This is very likely another thinking talent that is developed by growing neurons for this purpose. A three-year-old was drawing a picture of herself. When she was working on the fingers I noticed that she was typical in that she made multiple fingers without any concern for how many she drew. I knew that she was learning to count. Like most children of her age, she had never associated counting with drawing. I asked her: "Do you like to count the fingers as you draw them? She reassuringly told herself, "Oh, that's okay.

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I thought she had a wonderful attitude. When she drew the other hand, she naturally counted and made five digits. This one simple question, asked in a neutral way, may have helped her transfer knowledge.

She started to make a connection between counting and drawing. Perhaps now her drawings from imagination could help her develop greater awareness of numbers and math--making her more talented at both of these things easier latter in school because of the new neurons that began to grow in her brain.

Even though the work of other artists may be very inspirational and very educational, I avoid showing the work of other artists as an introduction to doing artwork. I feel the suggestive power of the work may prevent them from doing as much of their own observing, thinking, imagining, remembering, etc. I feel it may lead them to feel their own work is not good enough to measure up.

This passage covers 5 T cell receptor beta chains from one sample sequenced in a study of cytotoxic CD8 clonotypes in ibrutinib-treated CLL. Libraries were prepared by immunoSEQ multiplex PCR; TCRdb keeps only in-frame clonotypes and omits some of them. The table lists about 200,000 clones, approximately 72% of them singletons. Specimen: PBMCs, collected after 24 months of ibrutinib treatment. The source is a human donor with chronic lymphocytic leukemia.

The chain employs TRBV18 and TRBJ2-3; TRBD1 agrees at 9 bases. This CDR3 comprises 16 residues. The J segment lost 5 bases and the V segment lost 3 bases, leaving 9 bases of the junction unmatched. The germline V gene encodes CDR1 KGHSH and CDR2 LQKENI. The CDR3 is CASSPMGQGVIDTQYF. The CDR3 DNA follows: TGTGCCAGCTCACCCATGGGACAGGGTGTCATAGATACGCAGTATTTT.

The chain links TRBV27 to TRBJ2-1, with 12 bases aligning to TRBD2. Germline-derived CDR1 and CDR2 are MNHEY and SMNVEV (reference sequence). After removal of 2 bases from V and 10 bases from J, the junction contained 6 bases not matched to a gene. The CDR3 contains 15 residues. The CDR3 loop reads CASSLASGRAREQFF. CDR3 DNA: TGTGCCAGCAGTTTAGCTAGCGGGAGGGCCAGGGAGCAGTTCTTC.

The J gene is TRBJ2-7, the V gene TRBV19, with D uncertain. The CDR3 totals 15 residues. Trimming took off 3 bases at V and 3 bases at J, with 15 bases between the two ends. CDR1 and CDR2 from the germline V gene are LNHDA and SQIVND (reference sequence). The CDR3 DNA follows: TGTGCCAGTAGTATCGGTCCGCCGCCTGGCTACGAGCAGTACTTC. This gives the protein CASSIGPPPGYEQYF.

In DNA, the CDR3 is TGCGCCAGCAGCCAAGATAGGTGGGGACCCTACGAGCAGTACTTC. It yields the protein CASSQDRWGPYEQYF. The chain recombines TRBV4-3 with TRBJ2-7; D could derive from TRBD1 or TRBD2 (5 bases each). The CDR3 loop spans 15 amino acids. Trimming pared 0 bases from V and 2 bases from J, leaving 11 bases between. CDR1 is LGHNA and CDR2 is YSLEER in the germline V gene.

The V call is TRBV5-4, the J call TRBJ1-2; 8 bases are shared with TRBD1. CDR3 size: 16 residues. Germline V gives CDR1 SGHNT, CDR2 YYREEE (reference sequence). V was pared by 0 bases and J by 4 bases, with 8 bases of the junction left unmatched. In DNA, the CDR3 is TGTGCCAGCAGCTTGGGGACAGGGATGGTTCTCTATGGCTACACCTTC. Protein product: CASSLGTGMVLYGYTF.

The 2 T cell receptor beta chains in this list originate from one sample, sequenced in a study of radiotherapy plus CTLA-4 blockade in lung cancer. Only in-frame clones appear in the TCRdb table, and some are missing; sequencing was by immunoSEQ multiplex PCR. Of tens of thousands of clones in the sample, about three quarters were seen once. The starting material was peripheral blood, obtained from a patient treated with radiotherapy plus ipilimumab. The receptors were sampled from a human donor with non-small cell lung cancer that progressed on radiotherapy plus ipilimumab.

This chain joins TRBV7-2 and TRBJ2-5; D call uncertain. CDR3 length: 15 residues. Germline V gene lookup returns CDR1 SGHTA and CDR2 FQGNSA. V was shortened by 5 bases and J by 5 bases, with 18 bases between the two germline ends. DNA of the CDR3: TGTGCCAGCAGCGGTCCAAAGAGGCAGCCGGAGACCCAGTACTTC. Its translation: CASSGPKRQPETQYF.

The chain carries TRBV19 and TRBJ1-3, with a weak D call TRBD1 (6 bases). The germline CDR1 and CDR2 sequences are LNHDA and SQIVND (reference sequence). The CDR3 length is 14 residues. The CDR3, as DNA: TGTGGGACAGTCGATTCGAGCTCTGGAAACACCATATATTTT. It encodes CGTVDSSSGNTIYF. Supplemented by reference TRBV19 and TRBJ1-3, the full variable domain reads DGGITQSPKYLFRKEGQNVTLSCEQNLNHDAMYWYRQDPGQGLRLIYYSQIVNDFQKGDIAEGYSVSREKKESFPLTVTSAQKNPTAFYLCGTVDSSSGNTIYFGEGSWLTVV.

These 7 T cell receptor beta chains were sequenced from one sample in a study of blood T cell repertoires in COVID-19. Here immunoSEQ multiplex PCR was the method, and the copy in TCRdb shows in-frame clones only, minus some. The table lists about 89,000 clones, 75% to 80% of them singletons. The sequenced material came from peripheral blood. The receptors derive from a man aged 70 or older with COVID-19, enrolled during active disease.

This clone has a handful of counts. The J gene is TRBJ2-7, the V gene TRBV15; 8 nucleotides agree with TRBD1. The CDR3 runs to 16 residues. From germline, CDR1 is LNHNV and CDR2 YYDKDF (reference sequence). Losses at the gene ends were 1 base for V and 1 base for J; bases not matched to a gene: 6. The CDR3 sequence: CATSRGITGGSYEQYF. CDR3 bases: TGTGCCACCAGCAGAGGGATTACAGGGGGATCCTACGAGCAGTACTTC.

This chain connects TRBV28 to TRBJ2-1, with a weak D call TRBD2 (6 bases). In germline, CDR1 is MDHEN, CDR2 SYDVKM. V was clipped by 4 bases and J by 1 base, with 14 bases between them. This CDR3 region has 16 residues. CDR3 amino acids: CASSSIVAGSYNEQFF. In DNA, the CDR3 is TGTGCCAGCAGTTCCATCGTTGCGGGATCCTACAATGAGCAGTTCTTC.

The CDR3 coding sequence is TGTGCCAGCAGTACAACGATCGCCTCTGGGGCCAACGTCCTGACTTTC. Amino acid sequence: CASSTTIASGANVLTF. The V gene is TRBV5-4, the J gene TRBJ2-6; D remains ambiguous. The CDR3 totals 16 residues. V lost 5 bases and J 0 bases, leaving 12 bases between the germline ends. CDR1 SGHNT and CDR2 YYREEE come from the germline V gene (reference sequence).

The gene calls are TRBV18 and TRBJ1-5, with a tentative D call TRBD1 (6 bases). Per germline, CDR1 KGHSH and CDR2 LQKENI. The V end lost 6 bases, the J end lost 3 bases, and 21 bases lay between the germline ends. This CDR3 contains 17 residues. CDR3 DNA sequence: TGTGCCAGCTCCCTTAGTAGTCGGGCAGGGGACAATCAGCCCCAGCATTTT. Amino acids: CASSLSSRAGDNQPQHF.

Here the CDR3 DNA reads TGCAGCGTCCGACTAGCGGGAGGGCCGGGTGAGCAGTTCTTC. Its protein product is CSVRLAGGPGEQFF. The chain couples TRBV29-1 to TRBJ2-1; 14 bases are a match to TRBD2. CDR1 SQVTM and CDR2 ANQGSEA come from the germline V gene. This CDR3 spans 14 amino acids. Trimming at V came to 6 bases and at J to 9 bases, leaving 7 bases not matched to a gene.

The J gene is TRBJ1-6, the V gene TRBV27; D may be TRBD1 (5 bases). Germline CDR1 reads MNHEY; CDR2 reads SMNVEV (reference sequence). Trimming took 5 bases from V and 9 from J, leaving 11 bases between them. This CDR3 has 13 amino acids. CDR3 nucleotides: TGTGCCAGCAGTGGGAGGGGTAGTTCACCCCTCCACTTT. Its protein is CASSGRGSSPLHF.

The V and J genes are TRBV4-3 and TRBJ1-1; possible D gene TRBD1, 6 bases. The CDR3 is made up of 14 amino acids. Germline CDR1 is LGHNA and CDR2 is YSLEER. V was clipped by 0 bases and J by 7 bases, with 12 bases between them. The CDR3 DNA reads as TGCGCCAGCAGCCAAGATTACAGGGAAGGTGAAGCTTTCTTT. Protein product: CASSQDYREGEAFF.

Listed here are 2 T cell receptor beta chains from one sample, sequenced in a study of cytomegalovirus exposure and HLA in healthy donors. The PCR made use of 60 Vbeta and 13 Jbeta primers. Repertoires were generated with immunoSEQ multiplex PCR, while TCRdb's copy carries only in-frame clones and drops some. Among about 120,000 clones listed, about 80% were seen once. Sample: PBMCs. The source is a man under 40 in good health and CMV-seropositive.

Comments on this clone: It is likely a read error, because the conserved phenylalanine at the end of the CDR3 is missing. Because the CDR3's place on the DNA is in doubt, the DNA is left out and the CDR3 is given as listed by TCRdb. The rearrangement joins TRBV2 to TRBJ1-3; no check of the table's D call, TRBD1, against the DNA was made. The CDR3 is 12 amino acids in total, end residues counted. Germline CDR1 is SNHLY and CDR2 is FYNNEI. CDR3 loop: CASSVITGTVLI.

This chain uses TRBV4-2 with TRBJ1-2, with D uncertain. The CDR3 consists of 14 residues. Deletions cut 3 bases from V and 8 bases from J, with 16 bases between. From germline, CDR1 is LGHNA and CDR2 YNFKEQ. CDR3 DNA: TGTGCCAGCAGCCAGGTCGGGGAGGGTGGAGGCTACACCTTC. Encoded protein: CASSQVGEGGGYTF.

I believe that we as a species are programmed by instinct to imitate. This is a powerful instinct in all children. It is a good instinct for many things, but it runs counter to creativity. Children also have other good instincts such as imagination and curiosity. In my opinion, we do not need to encourage more imitation, but we do need to nourish the instincts of imagination, curiosity, and the natural instincts to search for truth. To encourage children to learn innovation and original observation may be a challenge, but the life-long benefits are well worth the effort.

They will still learn many important things by imitation - but unless they are encouraged, many will not learn the joy, thinking habits, and rewards they get by learning the methods of thinking used in innovation. Art history shows the heights to which artists have aspired. It exemplifies high quality and it helps us learn about other cultures we can scarcely imagine. Art history reminds us of the many important purposes for art. I teach art history, museum visits, and so on after children have done similar work, or we do these activities completely independent of creative work.

By studying the other artist's work as an independent activity or after doing the media work we do not diminish the importance of their own experience as being foremost as content for their own art. During the viewing of art history exemplars, I use lots of open questions phrased to help children look for more things in the historic work.

How to Draw What You See

If I want them to do related work, they do their own related artwork first based on their own observations, experiences, or imaginations. This provides an immediate and relevant frame of reference for the other artist's work. Their own work makes them more interested in the work. They can identify with the minds of the artists better.